importer (30, 60 days, or specific date = Date
Draft)
Bill of lading
an international trade document that serves (1) as a
contract between the exporter and the transporter,
and (2) as a title to the exported goods.
Documentary Collection
1. Exporter Ships goods (title
not transferred until step 6)
Exporter
2. Exporter
submits draft
(bill of
exchange),
packing list, and
bill of lading
8.
Payment
Importer
6. Importer’s
Bank releases
bill of lading
transferring title
of goods to
importer
5.
Payment
7. Payment
Exporter’s Bank
3. Exporter’s bank
transfers documents to
Importer’s Bank informs
Importer’s Bank
4. Importer’s
bank notifies
Importer that
the documents
have been
received
Types of Letters of Credit
Advised letter of credit
 Confirmed letter of credit
 Irrevocable letter of credit
 Revocable letter of credit

Letters of Credit
Exporter
4. Exporter’s
Bank advises
or confirms
letter of credit
1. Sales contract
specifies
payment using
letter of credit
5. Exporter ships
goods
11. Exporter
receives payment
9. Amount
due is paid
(or bank
extends
credit)
6. Exporter
sends
documents
to its bank
Importer
8. Bank
sends docs
to importer
10. Funds are transferred
7. Documents sent for review
Exporter’s Bank
3. Importer’s Bank
informs Exporter’s Bank
when a letter of credit has
been issued
Importer’s Bank
2. Importer
applies to bank
for a letter of
credit
Countertrade
Payments are made in kind rather than cash.
The focal firm is engaged simultaneously in
exporting and importing.
 Also known as “two-way” or “reciprocal” trade
 Used when conventional means of payment are
difficult, costly, or nonexistent.


◦ Hard currency unavailable
◦ Developing country doesn’t have expertise to sell in
foreign markets
16
Types of Countertrade
Barter refers to the direct exchange of goods
without any money. Or a mixture of goods and
cash is a compensation deal.
 Back-to-back transaction, offset agreements,
or counterpurchase involves two distinct
contracts, contingent on each other.
 Buy-back agreement, the seller agrees to
supply technology or equipment to construct a
facility and receives payment in the form of
goods produced by the facility.

17
Licensing and Franchising
Contractual Agreements
Licensing is an arrangement in which the
owner of intellectual property (IP) grants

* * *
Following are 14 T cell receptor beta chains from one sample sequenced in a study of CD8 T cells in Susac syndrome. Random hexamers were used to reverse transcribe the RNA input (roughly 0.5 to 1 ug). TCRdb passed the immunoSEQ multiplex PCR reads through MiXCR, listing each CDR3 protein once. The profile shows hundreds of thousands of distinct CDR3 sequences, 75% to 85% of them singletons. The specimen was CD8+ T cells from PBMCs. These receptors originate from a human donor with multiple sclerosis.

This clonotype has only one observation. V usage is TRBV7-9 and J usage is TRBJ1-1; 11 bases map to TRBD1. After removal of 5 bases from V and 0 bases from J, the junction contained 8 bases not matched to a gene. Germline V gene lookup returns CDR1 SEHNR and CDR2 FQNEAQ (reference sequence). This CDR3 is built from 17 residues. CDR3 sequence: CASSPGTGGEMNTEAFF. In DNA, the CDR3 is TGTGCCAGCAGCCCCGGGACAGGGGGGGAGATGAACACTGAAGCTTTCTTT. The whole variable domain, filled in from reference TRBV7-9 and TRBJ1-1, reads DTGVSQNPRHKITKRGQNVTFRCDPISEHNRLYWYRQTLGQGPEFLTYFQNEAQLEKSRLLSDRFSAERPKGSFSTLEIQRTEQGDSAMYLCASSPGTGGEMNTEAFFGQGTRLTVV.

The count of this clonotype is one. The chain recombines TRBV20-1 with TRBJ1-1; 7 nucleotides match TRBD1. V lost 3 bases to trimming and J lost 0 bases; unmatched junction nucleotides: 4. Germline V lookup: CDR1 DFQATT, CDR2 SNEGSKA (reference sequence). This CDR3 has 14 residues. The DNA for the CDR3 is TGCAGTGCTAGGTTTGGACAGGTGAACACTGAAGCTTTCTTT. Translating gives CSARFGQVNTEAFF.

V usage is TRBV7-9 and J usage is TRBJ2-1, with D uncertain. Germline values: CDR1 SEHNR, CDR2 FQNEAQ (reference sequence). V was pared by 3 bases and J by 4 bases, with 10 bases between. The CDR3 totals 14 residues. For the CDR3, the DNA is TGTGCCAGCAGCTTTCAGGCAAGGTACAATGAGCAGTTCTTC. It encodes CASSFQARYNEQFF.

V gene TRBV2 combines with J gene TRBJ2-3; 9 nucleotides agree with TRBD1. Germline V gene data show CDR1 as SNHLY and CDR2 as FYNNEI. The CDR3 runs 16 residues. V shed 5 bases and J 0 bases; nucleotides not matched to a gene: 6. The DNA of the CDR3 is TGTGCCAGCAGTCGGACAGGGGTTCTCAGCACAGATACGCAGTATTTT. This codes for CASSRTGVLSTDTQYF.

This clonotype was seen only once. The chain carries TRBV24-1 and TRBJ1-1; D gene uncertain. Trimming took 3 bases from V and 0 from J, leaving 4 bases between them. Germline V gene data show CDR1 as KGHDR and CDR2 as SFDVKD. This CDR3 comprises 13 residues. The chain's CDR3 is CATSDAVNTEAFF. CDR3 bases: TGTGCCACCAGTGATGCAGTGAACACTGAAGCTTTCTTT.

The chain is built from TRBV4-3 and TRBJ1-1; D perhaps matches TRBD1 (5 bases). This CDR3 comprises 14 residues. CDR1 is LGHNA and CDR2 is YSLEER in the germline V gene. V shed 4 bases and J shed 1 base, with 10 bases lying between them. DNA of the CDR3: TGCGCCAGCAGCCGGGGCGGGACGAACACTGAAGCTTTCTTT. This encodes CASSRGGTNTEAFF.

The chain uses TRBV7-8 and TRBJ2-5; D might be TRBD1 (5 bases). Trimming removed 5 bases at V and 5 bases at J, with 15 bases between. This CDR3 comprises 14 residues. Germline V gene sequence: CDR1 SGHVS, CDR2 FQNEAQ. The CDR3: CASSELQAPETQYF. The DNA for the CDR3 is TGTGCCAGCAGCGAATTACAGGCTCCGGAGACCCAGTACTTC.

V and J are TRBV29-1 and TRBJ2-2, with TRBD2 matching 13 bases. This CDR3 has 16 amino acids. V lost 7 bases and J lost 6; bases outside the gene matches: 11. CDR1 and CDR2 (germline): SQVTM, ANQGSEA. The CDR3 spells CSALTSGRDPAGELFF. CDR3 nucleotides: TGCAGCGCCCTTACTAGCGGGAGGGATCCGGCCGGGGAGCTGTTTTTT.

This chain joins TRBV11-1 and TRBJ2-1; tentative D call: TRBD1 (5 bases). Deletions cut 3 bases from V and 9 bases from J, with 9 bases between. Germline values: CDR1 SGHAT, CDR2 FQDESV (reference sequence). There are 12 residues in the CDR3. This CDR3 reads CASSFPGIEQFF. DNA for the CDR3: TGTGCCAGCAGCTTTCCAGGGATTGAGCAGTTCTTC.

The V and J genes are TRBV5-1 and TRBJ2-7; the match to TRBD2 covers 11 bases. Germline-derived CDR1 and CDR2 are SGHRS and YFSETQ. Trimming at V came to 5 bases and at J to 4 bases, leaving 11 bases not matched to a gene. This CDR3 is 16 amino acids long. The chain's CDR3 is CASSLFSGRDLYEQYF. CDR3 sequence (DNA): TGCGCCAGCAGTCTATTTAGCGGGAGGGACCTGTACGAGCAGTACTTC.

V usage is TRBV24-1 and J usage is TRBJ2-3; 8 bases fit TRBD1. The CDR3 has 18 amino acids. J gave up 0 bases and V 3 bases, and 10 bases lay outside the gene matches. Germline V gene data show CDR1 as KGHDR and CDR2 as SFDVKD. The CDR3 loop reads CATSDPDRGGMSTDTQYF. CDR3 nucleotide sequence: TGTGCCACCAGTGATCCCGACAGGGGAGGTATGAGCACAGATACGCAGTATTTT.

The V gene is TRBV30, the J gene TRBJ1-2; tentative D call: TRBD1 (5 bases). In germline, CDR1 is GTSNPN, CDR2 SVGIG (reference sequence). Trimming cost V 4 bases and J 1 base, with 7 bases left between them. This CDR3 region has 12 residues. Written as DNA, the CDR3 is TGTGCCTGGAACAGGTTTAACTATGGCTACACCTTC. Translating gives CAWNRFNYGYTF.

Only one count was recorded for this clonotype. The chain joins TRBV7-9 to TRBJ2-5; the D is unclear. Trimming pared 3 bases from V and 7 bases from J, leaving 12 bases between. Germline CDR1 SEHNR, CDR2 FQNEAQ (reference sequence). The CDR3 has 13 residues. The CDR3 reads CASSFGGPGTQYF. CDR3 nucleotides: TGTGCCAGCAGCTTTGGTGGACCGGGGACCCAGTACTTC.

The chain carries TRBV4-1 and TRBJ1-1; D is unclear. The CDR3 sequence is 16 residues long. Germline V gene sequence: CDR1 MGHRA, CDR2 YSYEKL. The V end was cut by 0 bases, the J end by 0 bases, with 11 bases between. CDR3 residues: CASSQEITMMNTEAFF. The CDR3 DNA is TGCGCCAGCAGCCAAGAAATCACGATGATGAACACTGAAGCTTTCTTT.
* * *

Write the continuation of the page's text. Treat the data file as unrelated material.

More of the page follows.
another firm the right to use that
property for a specified period of time in
exchange for royalties or other
compensation.
 Franchising is an arrangement in which
the firm allows another the right to use
an entire business system in exchange for
fees, royalties or other forms of
compensation.

What is licensed?
Trademarks
 Copyrights
 Know-how
 Patents

International Licensing Process
Basic Issues
1. Set the boundaries of
the agreement
2. Establish
compensation rates (25% gross sales)
3. Agree on the rights,
privileges, and
constraints
4. Specify the duration of
the agreement (5-7
years)
Franchising
Foreign Direct Investment
Building new facilities (the greenfield
strategy)
 Buying existing assets in a foreign country
(acquisition strategy)
 Participating in a joint venture

vs. Portfolio Investment
 Minority stake, no control
Foreign Direct Investment
Advantages
+ High profit potential
+ Maintain control over operations
+ Acquire knowledge of local
market
+ Avoid tariffs and NTBs
Disadvantages
- High financial and managerial
investments
- Higher exposure to political risk
- Vulnerability to restrictions on
foreign investment
- Greater managerial complexity
Strategic Alliances and
Joint Ventures

Strategic Alliances
◦ One or several functional areas
◦ Shared or assigned managment

Joint Venture
◦ Separately incorporated
◦ Independently managed (delegated
management)
◦ Can have tax advantages, protects other
assets, allows creative ownership
arrangements
The Scope of
Strategic
Alliances
Figure 13.1 Benefits of Strategic Alliances
Potential Benefits
of Strategic Alliances
Ease of
Market
Entry
Shared
Risk
Shared
Knowledge
and
Expertise
Synergy
and
Competitive
Advantage
Figure 13.4 Pitfalls of Strategic Alliances
Pitfalls
of Strategic Alliances
Incompatibility
of
partners
Access
to
Information
Distribution
of
Earnings
Loss
of
Autonomy
Changing
Circumstances
1/--страниц